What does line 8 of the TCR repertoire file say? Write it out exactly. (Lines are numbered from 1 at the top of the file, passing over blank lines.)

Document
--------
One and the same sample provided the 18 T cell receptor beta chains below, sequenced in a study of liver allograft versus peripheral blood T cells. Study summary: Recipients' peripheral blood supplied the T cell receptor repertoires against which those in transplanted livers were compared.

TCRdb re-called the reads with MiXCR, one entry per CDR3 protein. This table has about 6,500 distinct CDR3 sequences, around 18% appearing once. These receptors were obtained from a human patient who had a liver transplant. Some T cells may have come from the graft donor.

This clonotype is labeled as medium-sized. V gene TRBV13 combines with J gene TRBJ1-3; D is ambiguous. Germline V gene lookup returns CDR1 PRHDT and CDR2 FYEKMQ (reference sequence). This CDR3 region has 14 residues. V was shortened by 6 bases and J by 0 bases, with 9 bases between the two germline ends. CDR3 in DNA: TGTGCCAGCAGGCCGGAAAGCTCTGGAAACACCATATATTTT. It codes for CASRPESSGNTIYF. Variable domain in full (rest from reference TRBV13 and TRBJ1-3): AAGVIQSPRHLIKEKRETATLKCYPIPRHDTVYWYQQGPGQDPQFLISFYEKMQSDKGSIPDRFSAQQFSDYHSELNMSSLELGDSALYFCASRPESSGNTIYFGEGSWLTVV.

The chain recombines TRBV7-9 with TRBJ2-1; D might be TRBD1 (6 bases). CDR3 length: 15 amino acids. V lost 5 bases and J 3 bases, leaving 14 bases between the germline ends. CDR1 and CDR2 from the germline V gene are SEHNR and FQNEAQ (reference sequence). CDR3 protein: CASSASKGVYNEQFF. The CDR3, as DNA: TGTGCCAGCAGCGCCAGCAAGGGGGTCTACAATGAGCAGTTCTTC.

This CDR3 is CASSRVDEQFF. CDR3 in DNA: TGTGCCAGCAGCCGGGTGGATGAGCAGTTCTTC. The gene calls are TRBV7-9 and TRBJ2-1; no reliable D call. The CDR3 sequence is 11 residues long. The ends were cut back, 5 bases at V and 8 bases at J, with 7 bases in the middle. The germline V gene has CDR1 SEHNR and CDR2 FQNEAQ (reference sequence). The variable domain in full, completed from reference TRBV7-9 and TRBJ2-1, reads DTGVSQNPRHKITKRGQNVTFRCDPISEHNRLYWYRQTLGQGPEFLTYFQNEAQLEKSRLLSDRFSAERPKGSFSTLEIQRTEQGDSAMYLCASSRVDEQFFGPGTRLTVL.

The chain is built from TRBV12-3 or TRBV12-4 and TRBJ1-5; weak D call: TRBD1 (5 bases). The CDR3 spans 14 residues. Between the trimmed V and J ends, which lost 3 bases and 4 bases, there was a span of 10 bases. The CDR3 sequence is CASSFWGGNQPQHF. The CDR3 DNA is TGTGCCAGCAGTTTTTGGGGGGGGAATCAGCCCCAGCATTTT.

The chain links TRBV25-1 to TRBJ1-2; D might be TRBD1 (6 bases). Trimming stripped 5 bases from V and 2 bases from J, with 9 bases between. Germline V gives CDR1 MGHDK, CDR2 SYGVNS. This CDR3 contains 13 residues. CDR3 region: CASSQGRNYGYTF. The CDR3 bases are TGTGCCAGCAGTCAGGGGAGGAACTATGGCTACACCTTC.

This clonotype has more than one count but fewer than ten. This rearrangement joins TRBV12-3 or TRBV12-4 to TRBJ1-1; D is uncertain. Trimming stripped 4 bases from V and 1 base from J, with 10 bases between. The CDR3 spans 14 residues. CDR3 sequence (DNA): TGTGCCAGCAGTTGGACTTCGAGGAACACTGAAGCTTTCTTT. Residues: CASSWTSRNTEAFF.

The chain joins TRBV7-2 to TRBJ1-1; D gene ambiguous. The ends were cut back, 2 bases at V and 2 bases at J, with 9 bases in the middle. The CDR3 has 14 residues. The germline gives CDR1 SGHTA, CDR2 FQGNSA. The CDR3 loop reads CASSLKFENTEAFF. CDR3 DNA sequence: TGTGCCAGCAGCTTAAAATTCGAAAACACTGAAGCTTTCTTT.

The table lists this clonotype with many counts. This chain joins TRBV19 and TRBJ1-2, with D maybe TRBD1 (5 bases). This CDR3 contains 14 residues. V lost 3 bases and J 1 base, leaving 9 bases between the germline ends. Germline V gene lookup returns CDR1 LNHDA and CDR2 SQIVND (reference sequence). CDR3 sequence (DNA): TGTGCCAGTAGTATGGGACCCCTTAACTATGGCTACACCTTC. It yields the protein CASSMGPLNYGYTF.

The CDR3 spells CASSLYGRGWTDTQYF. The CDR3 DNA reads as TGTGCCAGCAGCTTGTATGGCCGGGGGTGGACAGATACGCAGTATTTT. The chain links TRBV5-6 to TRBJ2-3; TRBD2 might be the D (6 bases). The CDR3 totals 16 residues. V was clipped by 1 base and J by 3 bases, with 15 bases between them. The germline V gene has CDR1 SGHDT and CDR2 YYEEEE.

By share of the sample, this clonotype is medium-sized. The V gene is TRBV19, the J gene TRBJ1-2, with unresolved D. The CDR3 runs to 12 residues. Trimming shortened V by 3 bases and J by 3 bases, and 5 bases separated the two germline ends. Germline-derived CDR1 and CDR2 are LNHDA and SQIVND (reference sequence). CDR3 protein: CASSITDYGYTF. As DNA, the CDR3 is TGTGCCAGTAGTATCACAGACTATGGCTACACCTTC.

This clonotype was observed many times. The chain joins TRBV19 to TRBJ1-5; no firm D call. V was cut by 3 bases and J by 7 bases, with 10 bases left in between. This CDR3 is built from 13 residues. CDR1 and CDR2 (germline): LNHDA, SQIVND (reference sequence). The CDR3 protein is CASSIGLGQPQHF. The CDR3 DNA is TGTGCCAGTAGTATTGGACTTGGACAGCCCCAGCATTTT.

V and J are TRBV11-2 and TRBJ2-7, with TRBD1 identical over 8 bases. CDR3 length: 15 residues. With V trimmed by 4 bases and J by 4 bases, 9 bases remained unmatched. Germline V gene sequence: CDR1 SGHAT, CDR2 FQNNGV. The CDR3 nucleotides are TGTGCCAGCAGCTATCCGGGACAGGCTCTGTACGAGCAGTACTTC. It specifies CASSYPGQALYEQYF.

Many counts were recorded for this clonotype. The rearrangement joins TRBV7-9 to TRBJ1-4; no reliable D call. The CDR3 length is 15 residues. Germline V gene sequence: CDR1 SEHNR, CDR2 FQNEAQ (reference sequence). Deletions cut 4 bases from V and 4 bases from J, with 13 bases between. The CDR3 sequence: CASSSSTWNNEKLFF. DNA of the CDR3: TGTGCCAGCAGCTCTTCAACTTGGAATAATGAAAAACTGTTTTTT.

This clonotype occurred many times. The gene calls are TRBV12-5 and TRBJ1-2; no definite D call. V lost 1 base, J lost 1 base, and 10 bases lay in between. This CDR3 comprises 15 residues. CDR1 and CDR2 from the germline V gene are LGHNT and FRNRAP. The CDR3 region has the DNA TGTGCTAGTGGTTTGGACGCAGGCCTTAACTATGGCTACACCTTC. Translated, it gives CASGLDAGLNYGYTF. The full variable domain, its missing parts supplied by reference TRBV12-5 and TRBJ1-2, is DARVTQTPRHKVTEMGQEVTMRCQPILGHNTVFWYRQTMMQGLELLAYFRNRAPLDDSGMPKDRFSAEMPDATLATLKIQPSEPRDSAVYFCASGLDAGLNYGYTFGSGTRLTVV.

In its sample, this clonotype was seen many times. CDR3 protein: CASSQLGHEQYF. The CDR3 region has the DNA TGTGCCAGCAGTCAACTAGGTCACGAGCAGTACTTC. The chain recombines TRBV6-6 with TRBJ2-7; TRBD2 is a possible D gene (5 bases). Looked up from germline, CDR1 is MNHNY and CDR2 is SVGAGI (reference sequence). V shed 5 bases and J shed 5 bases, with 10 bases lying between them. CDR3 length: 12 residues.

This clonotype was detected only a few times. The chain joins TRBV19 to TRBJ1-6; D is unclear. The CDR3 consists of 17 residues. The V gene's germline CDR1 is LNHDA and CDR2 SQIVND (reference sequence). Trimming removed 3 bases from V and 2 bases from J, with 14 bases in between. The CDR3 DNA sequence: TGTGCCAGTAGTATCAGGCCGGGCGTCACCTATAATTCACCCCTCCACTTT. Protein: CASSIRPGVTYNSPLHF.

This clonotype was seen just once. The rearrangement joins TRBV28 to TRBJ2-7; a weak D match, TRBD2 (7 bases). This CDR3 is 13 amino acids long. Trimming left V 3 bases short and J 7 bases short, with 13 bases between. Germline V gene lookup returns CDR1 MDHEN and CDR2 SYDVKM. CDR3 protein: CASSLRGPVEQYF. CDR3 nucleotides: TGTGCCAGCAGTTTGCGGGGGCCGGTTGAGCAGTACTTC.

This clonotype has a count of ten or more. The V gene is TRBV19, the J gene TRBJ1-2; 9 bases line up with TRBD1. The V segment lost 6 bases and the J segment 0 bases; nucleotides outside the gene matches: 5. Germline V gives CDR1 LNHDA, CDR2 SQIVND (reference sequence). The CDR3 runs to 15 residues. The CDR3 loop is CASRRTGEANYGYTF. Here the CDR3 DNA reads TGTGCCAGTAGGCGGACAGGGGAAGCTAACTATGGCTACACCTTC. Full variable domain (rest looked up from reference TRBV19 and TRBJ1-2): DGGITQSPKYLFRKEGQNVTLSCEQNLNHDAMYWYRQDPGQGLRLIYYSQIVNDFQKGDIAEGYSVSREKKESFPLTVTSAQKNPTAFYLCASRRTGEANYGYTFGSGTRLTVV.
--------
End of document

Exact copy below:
This clonotype has more than one count but fewer than ten. This rearrangement joins TRBV12-3 or TRBV12-4 to TRBJ1-1; D is uncertain. Trimming stripped 4 bases from V and 1 base from J, with 10 bases between. The CDR3 spans 14 residues. CDR3 sequence (DNA): TGTGCCAGCAGTTGGACTTCGAGGAACACTGAAGCTTTCTTT. Residues: CASSWTSRNTEAFF.